However, we can get a big yes if the internal struggle of the Kompol can gain the sympathy of the majority of Party members. If this happens, members will have the power to control the political choices of the organization’s leadership, which will guarantee more serious efforts to realize democracy and the welfare of the working class at large. But for me, this potentiality still needs a long time to become actual, depending on the ability of Kompolnas to win its agenda in the Party.


What to do about the Labour Party?


The Labour Party is an open working-class space. However, this openness still has a bias where the dominant class’s political perspective is to keep building subordinate relations with the ruling elite. This certainly makes the Party have two contrasting but related faces: on the one hand, it can be an opportunity to push forward the class struggle, but on the other hand, it can also be a tool of co-optation by the ruling class to reduce the aspirations of the class struggle. 

For me, this condition of openness is an opportunity. What is needed then is not just militancy but also the calculation of a rational and systematic political strategy to win the true class political agenda in the internal space of Labour Party politics itself. The main indicator of this success is a shift in the balance of power where the positions and perspectives put forward by Kompolnas can become the dominant position in the organization. In other words, the Party’s class politics is a class politics in search of form.

On the face of it, the task of Kompolnas is unrealistic because, internally, they are the smaller factions and are likely to lose out in terms of political positioning. However, we need to look at the party process more broadly, where political parties themselves cannot be isolated from the dynamics of society at large. In this regard, it is important to create a dynamic relationship between the Kompolnas and the politicized elements of the people’s movement to continue to push a genuine working-class agenda in the Party. The prosecution of the working class agenda by the broader popular elements of the Party could be an important factor in providing additional impetus for a shift in the balance of power towards a genuine and consistent working class agenda as championed by the Kompolnas.

The challenge lies with the elements of the People’s Movement itself. If the perception of most elements of the People’s Movement still see the Labour Party as an instrument of manipulation by the union elite, it is certain that Kompolnas’ initiative to win a genuine working-class agenda will be isolated. However, when the People’s Movement strategically sees the Labour Party as an opportunity to push forward the politics of class struggle, then there is an opportunity for the Party to become an instrument to push forward the agenda of the working class in the next election. Therefore, political solidarity between anti-capitalist class struggle elements within the Party and people’s movement elements outside the Party is key!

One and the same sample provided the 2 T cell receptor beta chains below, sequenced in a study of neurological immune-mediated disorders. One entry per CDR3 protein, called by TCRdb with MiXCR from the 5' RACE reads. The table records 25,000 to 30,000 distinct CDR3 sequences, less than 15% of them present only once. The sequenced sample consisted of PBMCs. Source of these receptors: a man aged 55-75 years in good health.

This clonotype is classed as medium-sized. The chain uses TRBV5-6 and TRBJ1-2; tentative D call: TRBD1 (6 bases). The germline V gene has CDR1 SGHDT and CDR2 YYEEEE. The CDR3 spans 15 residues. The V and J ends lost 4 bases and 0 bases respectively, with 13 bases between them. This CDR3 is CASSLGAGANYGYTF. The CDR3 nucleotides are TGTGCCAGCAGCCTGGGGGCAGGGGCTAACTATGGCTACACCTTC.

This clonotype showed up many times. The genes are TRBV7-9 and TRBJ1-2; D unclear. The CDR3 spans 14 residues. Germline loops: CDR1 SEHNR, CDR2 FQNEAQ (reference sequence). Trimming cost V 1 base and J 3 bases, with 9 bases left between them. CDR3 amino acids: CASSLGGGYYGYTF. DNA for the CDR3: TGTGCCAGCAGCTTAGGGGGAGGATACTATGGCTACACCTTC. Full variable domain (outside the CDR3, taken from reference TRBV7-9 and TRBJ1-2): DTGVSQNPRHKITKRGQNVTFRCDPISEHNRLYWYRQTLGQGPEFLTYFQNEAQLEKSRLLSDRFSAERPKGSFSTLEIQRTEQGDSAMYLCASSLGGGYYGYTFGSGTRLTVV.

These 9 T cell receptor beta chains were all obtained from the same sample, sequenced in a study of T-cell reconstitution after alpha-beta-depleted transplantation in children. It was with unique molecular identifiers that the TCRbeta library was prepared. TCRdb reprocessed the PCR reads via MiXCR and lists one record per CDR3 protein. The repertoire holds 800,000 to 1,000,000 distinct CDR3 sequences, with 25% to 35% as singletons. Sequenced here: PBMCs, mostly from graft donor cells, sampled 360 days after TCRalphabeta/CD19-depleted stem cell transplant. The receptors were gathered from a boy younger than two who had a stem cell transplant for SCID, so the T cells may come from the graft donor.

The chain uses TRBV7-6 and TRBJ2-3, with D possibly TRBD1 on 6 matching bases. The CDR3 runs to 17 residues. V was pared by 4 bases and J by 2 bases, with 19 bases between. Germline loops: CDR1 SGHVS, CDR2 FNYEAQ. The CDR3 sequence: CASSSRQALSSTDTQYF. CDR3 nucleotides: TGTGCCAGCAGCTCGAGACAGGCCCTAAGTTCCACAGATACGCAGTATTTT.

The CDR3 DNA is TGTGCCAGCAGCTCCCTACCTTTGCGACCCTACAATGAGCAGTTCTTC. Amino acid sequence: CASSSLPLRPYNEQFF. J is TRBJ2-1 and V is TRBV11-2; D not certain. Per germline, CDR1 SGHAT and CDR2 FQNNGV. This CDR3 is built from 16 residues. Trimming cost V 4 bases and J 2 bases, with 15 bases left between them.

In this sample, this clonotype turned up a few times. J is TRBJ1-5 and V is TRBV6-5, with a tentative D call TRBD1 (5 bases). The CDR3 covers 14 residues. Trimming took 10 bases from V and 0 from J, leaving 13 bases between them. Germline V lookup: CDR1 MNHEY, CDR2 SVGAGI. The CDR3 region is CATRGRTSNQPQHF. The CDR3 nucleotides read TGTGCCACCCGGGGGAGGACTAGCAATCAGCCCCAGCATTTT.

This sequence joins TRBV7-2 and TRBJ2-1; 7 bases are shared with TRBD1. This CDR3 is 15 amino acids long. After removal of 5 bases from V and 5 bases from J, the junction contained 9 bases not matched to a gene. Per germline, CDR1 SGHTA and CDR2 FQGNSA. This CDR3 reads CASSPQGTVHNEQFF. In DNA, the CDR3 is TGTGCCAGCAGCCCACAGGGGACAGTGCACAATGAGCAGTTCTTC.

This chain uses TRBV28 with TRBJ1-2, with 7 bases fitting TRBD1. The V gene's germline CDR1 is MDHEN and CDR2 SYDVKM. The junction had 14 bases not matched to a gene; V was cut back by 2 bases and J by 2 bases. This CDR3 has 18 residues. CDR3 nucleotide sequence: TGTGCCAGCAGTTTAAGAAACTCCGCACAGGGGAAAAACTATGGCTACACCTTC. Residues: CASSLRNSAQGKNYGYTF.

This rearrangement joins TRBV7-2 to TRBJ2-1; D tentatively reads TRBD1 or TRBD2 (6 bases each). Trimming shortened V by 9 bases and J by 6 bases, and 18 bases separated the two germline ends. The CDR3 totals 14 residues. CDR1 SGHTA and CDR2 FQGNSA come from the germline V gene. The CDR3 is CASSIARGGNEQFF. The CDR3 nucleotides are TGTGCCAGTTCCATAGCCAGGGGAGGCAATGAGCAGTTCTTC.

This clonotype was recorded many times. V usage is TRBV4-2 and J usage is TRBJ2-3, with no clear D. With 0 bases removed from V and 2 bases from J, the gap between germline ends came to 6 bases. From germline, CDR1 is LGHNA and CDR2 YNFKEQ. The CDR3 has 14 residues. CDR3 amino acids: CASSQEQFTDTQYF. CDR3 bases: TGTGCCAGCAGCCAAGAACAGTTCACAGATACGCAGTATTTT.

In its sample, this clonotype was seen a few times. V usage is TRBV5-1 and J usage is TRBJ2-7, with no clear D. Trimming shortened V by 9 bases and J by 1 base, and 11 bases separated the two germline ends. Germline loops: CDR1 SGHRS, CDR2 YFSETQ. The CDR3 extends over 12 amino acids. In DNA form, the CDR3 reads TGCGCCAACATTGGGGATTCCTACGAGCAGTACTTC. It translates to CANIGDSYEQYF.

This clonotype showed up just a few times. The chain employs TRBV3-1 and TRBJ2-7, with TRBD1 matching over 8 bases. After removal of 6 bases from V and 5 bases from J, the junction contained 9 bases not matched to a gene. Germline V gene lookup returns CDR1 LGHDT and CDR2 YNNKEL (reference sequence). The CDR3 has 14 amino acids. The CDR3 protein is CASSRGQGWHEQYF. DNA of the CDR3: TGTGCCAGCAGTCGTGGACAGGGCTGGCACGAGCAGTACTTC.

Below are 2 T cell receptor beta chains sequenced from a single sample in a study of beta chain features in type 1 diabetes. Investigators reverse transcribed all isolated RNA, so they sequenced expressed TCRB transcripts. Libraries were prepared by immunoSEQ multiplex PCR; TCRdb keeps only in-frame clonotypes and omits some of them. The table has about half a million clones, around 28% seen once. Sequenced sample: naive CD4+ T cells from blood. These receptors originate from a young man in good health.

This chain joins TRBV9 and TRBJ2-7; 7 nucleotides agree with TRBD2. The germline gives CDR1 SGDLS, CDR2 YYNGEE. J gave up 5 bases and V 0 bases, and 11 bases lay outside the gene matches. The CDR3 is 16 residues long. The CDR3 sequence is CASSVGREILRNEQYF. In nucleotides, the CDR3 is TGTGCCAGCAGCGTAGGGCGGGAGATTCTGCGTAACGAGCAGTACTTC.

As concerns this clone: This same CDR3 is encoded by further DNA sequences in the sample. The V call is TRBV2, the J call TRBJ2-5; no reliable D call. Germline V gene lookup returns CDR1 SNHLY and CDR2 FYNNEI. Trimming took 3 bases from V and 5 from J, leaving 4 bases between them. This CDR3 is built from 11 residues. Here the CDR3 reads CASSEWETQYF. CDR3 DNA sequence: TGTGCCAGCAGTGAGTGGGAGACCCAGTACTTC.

1. To provide clarity, I will address three main questions posed by the Organization of Socialist Youth (OKMS) during a public discussion titled “Completing the 1998 Reform for Prosperity and Democracy for the People” held on May 20, 2023, where I had the opportunity to speak.
  2. Riley, D., and Brenner, R. (2023). “Seven Theses on American Politics” in New Left Review, (138), 5-27. downloaded from
  3. Wood, Geoff. “Informal security regime: the strength of relationship” in Gough, Ian, Geoff Wood, Armando Barrientos, Philippa Bevan, Graham Room, and Peter Davis. Insecurity and welfare regimes in Asia, Africa and Latin America: Social policy in development contexts. Cambridge University Press, 2004.
  4. Hickey, Sam, Tom Lavers, Miguel Niño-Zarazúa, and Jeremy Seekings. “The negotiated politics of social protection in East and Southern Africa.” The politics of social protection in Eastern and Southern Africa (2020): 1-41
  5. Chartock, Sarah. ““Corporatism with adjectives”? Conceptualizing civil society incorporation and indigenous participation in Latin America.” Latin American Politics and Society 55, no. 2 (2013): 52-76; Fairfield, T., & Garay, C. (2017). Redistribution under the right in Latin America: Electoral competition and organized actors in policy-making. Comparative Political Studies50(14), 1871-1906
  6. Huber, Evelyne, and John D. Stephens. Democracy and the left: Social policy and inequality in Latin America. University of Chicago Press, 2012.
  7. Moreno Jaimes, C. (2005). Decentralization, electoral competition and local government performance in Mexico (Doctoral dissertation, Ph. D. Dissertation. LBJ School of Public Affairs. UT Austin); Cleary, M. R. (2007). Electoral competition, participation, and government responsiveness in Mexico. American Journal of Political Science51(2), 283-299.
  8. This means that the individuals in charge of these departments have complete discretion and authority to develop practical programs based on their specific needs. Therefore, if a person holds socialist views, they are permitted to create programs from a socialist perspective.
  9. For this position see:;

Muhammad Ridha is a member of the Labour Party in Indonesia and currently serving as a Special Staff of the Department of Ideology and Cadre-ization. He is actively involved in the civil society movement in Indonesia related to working class politics and democratization. He is an editorial member of the IndoPROGRESS Journal. He is currently conducting his doctoral studies in Political Science at Northwestern University.